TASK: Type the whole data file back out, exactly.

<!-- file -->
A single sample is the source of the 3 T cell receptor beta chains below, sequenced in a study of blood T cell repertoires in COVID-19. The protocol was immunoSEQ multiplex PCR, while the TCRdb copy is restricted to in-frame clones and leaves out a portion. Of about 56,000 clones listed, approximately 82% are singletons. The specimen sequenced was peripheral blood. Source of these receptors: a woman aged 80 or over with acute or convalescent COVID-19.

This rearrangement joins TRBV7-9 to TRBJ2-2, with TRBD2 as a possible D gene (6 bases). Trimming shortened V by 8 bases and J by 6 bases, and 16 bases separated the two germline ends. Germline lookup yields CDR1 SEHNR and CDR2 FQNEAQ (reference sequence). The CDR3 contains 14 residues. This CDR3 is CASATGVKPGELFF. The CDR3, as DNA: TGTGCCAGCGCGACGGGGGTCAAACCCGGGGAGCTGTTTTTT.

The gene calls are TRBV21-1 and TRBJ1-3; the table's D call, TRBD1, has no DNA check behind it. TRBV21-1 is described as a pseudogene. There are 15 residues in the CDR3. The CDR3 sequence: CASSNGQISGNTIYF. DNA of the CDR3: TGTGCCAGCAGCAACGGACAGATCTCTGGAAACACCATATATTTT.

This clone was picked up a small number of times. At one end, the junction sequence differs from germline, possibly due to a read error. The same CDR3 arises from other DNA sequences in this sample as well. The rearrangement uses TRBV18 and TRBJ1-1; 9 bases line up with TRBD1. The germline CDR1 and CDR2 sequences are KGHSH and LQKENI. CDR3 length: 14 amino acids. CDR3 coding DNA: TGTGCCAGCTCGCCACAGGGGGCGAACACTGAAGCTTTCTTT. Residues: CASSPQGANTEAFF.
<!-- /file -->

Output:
A single sample is the source of the 3 T cell receptor beta chains below, sequenced in a study of blood T cell repertoires in COVID-19. The protocol was immunoSEQ multiplex PCR, while the TCRdb copy is restricted to in-frame clones and leaves out a portion. Of about 56,000 clones listed, approximately 82% are singletons. The specimen sequenced was peripheral blood. Source of these receptors: a woman aged 80 or over with acute or convalescent COVID-19.

This rearrangement joins TRBV7-9 to TRBJ2-2, with TRBD2 as a possible D gene (6 bases). Trimming shortened V by 8 bases and J by 6 bases, and 16 bases separated the two germline ends. Germline lookup yields CDR1 SEHNR and CDR2 FQNEAQ (reference sequence). The CDR3 contains 14 residues. This CDR3 is CASATGVKPGELFF. The CDR3, as DNA: TGTGCCAGCGCGACGGGGGTCAAACCCGGGGAGCTGTTTTTT.

The gene calls are TRBV21-1 and TRBJ1-3; the table's D call, TRBD1, has no DNA check behind it. TRBV21-1 is described as a pseudogene. There are 15 residues in the CDR3. The CDR3 sequence: CASSNGQISGNTIYF. DNA of the CDR3: TGTGCCAGCAGCAACGGACAGATCTCTGGAAACACCATATATTTT.

This clone was picked up a small number of times. At one end, the junction sequence differs from germline, possibly due to a read error. The same CDR3 arises from other DNA sequences in this sample as well. The rearrangement uses TRBV18 and TRBJ1-1; 9 bases line up with TRBD1. The germline CDR1 and CDR2 sequences are KGHSH and LQKENI. CDR3 length: 14 amino acids. CDR3 coding DNA: TGTGCCAGCTCGCCACAGGGGGCGAACACTGAAGCTTTCTTT. Residues: CASSPQGANTEAFF.